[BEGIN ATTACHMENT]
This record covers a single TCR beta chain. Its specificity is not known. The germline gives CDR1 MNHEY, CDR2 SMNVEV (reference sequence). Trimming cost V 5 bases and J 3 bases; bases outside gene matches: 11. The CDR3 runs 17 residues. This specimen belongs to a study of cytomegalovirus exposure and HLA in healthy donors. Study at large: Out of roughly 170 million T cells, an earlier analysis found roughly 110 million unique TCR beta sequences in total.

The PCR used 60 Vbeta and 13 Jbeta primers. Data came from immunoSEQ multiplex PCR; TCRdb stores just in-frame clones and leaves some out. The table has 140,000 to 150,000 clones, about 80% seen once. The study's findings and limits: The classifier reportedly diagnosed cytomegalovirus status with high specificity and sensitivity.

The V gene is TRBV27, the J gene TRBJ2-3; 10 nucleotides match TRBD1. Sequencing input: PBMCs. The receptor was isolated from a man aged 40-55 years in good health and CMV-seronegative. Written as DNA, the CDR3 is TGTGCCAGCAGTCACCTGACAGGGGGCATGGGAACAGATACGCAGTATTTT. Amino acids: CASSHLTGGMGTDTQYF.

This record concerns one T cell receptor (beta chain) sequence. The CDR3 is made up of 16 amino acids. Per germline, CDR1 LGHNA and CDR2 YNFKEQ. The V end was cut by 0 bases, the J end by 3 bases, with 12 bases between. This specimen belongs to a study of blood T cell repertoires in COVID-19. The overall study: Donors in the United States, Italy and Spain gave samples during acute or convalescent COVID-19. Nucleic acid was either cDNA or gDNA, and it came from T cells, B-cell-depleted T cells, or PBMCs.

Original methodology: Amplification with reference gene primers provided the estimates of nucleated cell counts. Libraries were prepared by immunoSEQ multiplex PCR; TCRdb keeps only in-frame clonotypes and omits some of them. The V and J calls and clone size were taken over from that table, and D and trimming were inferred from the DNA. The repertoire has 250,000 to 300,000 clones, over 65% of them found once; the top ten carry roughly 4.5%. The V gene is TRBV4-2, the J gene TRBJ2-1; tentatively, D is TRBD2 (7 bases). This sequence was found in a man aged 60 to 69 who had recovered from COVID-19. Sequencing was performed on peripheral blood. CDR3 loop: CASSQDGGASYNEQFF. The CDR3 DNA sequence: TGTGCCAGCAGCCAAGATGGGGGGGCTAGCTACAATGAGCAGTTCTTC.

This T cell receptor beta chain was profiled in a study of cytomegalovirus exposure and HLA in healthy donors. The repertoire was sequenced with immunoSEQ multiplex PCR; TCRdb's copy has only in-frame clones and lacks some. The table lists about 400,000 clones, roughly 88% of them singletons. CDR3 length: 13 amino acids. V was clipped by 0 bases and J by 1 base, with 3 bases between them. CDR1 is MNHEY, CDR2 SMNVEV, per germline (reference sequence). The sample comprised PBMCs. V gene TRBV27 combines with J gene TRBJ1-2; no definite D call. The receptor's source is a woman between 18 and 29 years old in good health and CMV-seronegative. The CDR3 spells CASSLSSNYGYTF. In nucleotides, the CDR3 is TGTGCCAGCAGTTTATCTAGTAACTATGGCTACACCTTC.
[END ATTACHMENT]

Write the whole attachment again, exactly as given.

This record covers a single TCR beta chain. Its specificity is not known. The germline gives CDR1 MNHEY, CDR2 SMNVEV (reference sequence). Trimming cost V 5 bases and J 3 bases; bases outside gene matches: 11. The CDR3 runs 17 residues. This specimen belongs to a study of cytomegalovirus exposure and HLA in healthy donors. Study at large: Out of roughly 170 million T cells, an earlier analysis found roughly 110 million unique TCR beta sequences in total.

The PCR used 60 Vbeta and 13 Jbeta primers. Data came from immunoSEQ multiplex PCR; TCRdb stores just in-frame clones and leaves some out. The table has 140,000 to 150,000 clones, about 80% seen once. The study's findings and limits: The classifier reportedly diagnosed cytomegalovirus status with high specificity and sensitivity.

The V gene is TRBV27, the J gene TRBJ2-3; 10 nucleotides match TRBD1. Sequencing input: PBMCs. The receptor was isolated from a man aged 40-55 years in good health and CMV-seronegative. Written as DNA, the CDR3 is TGTGCCAGCAGTCACCTGACAGGGGGCATGGGAACAGATACGCAGTATTTT. Amino acids: CASSHLTGGMGTDTQYF.

This record concerns one T cell receptor (beta chain) sequence. The CDR3 is made up of 16 amino acids. Per germline, CDR1 LGHNA and CDR2 YNFKEQ. The V end was cut by 0 bases, the J end by 3 bases, with 12 bases between. This specimen belongs to a study of blood T cell repertoires in COVID-19. The overall study: Donors in the United States, Italy and Spain gave samples during acute or convalescent COVID-19. Nucleic acid was either cDNA or gDNA, and it came from T cells, B-cell-depleted T cells, or PBMCs.

Original methodology: Amplification with reference gene primers provided the estimates of nucleated cell counts. Libraries were prepared by immunoSEQ multiplex PCR; TCRdb keeps only in-frame clonotypes and omits some of them. The V and J calls and clone size were taken over from that table, and D and trimming were inferred from the DNA. The repertoire has 250,000 to 300,000 clones, over 65% of them found once; the top ten carry roughly 4.5%. The V gene is TRBV4-2, the J gene TRBJ2-1; tentatively, D is TRBD2 (7 bases). This sequence was found in a man aged 60 to 69 who had recovered from COVID-19. Sequencing was performed on peripheral blood. CDR3 loop: CASSQDGGASYNEQFF. The CDR3 DNA sequence: TGTGCCAGCAGCCAAGATGGGGGGGCTAGCTACAATGAGCAGTTCTTC.

This T cell receptor beta chain was profiled in a study of cytomegalovirus exposure and HLA in healthy donors. The repertoire was sequenced with immunoSEQ multiplex PCR; TCRdb's copy has only in-frame clones and lacks some. The table lists about 400,000 clones, roughly 88% of them singletons. CDR3 length: 13 amino acids. V was clipped by 0 bases and J by 1 base, with 3 bases between them. CDR1 is MNHEY, CDR2 SMNVEV, per germline (reference sequence). The sample comprised PBMCs. V gene TRBV27 combines with J gene TRBJ1-2; no definite D call. The receptor's source is a woman between 18 and 29 years old in good health and CMV-seronegative. The CDR3 spells CASSLSSNYGYTF. In nucleotides, the CDR3 is TGTGCCAGCAGTTTATCTAGTAACTATGGCTACACCTTC.